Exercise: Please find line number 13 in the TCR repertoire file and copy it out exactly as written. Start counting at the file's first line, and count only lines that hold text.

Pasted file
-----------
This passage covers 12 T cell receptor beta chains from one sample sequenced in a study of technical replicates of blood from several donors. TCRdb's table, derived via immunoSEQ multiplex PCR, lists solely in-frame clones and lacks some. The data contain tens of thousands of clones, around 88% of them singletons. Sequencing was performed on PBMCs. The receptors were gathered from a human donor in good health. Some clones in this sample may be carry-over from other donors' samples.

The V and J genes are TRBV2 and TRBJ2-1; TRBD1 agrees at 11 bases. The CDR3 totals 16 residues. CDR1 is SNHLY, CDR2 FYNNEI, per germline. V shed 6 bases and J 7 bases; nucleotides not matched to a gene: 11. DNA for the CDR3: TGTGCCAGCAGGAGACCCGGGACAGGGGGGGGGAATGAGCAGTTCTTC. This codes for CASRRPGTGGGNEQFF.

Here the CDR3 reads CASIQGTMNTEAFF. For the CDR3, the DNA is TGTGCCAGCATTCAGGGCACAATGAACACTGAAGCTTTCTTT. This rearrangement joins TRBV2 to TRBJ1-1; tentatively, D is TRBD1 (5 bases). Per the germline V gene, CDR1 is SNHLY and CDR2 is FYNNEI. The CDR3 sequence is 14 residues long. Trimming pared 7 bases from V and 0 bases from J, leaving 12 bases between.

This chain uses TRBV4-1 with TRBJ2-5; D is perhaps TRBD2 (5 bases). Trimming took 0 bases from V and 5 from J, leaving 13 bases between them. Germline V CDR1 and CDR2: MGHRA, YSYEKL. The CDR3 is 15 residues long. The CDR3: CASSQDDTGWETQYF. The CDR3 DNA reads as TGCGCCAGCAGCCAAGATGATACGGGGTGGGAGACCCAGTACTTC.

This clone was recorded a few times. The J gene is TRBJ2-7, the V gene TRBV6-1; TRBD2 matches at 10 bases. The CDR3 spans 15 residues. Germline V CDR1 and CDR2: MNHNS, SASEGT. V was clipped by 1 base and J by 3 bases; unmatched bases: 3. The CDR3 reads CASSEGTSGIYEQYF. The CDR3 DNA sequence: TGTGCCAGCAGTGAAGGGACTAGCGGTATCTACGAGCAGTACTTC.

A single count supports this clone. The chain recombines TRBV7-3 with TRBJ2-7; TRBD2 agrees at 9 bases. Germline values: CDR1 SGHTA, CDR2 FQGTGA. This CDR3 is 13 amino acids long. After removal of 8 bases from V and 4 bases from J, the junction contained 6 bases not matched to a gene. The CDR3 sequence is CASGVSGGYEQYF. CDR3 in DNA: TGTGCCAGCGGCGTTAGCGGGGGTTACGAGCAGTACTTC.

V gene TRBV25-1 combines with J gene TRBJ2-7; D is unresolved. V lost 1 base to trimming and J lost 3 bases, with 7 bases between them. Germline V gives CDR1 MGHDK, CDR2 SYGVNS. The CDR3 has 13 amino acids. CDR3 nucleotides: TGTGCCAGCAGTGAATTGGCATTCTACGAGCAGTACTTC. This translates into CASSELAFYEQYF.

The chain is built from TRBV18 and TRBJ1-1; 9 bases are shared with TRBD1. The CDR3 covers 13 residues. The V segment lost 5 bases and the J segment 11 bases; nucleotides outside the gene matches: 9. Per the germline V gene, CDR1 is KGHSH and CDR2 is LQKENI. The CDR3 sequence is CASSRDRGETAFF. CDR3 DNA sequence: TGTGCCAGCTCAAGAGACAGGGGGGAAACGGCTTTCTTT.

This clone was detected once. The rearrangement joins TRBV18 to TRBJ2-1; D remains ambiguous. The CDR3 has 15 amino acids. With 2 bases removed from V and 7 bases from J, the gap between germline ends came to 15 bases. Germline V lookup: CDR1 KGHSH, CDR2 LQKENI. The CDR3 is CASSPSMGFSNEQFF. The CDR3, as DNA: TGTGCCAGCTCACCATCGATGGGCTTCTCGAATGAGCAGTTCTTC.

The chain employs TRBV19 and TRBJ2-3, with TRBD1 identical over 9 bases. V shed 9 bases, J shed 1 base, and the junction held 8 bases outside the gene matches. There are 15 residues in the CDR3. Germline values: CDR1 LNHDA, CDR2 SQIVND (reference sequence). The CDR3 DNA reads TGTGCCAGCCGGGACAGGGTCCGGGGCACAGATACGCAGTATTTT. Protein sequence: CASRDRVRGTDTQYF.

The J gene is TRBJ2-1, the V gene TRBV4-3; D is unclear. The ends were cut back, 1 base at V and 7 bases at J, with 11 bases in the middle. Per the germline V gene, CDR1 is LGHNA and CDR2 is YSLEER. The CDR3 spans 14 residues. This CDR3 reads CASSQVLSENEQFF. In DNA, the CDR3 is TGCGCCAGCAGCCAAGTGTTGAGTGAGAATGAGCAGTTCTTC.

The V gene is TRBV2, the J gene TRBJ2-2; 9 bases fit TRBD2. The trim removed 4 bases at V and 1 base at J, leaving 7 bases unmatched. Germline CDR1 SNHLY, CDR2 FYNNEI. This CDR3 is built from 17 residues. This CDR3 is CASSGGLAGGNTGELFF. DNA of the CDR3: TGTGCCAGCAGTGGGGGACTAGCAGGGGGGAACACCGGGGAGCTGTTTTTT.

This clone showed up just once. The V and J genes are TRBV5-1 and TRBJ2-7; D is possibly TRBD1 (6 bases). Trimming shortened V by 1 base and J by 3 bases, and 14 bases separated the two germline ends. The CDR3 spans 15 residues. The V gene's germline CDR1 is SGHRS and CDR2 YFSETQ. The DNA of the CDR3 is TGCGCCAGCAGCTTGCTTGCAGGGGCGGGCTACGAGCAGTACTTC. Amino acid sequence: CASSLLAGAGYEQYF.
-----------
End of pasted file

This clone showed up just once. The V and J genes are TRBV5-1 and TRBJ2-7; D is possibly TRBD1 (6 bases). Trimming shortened V by 1 base and J by 3 bases, and 14 bases separated the two germline ends. The CDR3 spans 15 residues. The V gene's germline CDR1 is SGHRS and CDR2 YFSETQ. The DNA of the CDR3 is TGCGCCAGCAGCTTGCTTGCAGGGGCGGGCTACGAGCAGTACTTC. Amino acid sequence: CASSLLAGAGYEQYF.